I hope this helps with your personal genetics research.

God bless,
Mariann
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~West Coast-Central California~

Mariann, gluten intolerant and mother of 3 gluten intolerant children

#4 ashase

 
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Posted 21 August 2004 - 06:41 PM

My Dr. a gastroentrologist that specializes in Celiac ordered the test through prometheus labs (in CA I think) It was a blood test. I came back positive for DQ2 & DQ8. Why did you go through enterolab and not through youor doc? just curious...

Thanks for all of the info. I am mgoing to have my kids tested...I am scared to death I gave it to them :(
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#5 Alexolua

 
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Posted 21 August 2004 - 07:14 PM

Why did you go through enterolab and not through youor doc?

Because unfortunately, my doctor isn't a Celiac specialist. Though he did mention he heard of genetic testing done by a group in CA, when I showed him enterolabs' results. So guess he knows a little, lol.
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#6 gf4life

 
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Posted 21 August 2004 - 07:47 PM

My insurance wouldn't pay for Promethius labs for my kids when they were ordered by the pediatric GI and they cost $750 for the gene test (which has to be done with the antibody blood tests and automatically is performed if the antibody tests are negative). It costs about $150 at Enterolab ($350 for complete stool/gene panel), and is performed at a top genetics lab in Colorado called Laboratories at Bonfils, so I was confident with the accuracy of the results. I am also glad I went through Enterolab since they also check for the lesser genes that cause non-celiac gluten intolerance. Two of my kids don't carry either of the two celiac genes, yet they are gluten intolerant. Promethius tests will miss those people who are gluten intolerant but not Celiac.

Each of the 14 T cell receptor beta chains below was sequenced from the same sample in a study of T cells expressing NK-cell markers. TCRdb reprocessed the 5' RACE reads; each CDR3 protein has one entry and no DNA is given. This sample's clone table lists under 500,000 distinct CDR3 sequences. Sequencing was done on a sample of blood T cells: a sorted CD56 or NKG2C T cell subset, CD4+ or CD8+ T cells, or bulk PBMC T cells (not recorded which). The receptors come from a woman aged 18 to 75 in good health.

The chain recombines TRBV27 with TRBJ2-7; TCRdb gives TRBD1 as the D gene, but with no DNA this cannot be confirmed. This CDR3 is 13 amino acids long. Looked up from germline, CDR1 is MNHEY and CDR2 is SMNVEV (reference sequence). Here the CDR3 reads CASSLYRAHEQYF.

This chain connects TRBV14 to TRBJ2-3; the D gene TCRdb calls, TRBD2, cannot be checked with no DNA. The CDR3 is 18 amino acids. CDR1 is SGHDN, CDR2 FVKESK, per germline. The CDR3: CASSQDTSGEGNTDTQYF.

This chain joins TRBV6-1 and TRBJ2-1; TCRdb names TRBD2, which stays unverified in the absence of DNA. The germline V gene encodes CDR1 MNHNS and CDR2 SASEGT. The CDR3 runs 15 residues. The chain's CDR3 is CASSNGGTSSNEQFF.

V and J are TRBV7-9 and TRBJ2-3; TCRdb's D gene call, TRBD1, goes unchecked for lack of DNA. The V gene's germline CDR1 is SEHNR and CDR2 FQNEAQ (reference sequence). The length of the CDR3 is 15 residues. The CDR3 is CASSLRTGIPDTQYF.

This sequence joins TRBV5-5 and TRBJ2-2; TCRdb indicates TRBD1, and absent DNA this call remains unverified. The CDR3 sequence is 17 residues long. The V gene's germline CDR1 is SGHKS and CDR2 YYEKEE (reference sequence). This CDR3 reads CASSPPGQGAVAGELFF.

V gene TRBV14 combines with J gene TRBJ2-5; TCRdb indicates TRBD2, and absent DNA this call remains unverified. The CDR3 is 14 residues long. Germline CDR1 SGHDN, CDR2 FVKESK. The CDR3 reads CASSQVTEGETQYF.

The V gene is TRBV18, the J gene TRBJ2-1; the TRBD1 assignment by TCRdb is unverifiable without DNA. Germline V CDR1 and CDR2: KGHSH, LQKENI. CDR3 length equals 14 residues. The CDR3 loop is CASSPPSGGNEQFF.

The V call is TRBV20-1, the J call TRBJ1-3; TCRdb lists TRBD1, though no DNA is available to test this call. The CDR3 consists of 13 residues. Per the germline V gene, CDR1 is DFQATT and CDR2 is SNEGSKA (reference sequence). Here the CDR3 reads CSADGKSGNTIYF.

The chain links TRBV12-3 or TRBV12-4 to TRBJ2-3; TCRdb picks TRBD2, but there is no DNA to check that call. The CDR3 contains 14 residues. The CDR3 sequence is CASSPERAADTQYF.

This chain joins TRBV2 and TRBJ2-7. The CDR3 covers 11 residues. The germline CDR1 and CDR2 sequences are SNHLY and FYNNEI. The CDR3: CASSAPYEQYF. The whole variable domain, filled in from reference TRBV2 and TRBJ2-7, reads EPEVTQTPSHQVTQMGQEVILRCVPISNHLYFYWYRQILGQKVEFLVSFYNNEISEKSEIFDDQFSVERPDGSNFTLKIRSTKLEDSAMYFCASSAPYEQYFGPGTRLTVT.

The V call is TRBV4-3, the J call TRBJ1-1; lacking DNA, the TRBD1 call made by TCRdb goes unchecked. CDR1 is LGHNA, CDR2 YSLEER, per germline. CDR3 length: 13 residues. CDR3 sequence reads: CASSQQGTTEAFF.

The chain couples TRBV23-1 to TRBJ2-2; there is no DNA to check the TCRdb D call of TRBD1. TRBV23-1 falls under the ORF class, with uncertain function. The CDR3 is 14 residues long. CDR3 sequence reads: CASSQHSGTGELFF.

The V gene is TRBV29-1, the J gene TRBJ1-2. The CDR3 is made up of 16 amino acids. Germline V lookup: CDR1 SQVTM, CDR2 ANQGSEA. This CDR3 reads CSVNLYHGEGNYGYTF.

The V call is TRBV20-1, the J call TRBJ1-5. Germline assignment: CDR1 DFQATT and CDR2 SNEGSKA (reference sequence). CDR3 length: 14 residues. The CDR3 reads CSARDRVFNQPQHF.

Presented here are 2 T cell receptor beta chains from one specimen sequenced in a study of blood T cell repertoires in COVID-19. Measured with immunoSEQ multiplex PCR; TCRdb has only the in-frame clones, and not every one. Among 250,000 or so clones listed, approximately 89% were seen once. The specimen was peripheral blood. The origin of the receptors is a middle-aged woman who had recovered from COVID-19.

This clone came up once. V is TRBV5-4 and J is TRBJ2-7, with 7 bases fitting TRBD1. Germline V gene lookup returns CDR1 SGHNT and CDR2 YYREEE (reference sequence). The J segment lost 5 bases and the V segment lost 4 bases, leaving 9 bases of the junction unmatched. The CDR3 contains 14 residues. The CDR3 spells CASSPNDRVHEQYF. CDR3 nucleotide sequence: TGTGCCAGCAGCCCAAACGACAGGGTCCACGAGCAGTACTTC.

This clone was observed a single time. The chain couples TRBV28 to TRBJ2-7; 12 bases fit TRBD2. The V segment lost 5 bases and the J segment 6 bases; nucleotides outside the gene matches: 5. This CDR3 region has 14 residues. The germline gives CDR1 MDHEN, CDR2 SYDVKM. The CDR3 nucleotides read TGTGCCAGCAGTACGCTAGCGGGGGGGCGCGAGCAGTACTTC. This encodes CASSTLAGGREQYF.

My GI doctor would not order the gene test for me. She doesn't think I have a problem with gluten, she still thinks it's IBS. I suffered for over 25 years and was not willing to go to yet another doctor and keep trying to get a diagnosis. I had already done a gluten free diet trial and the results were so dramatic that I just needed confirmation of what I already knew. That is when I did Enterolab for myself last October. I then went and got my kids blood tested and referred to a GI when they all came back positive on Gliadin IgG only. The GI wanted to do the Promethius tests since he trusts that lab, but the insurance wouldn't approve it. $750 x 3 was just too much to pay, so we chose to go with Enterolab. We had the complete stool and gene panel done on all three for around $1000, and found all three of them are gluten intolerant and casein intolerant. They are all doing so well on the diet that their GI wants to keep them on the diet and moniter their progress, even though they currently do not have a diagnosis of Celiac. Not a problem with me. The kids are so much healthier now, and that is all that I care about.

God bless,
Mariann :)
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~West Coast-Central California~

Mariann, gluten intolerant and mother of 3 gluten intolerant children

#7 ashase

 
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Posted 22 August 2004 - 05:19 AM

Why don't docs trust enterolab? Was the gene testing done with a blood orcheek sample?
Thanks,
Jessica
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#8 Alexolua

 
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Posted 22 August 2004 - 11:13 AM

Cheek sample.

I can't speak for all doctors. Mine had just never heard of Enterolab, so doesn't agree with his testing. Doctor Fine (at Enterolab) said he was working on a study to be published, which I'd hope would then give something for doctors to read about his work.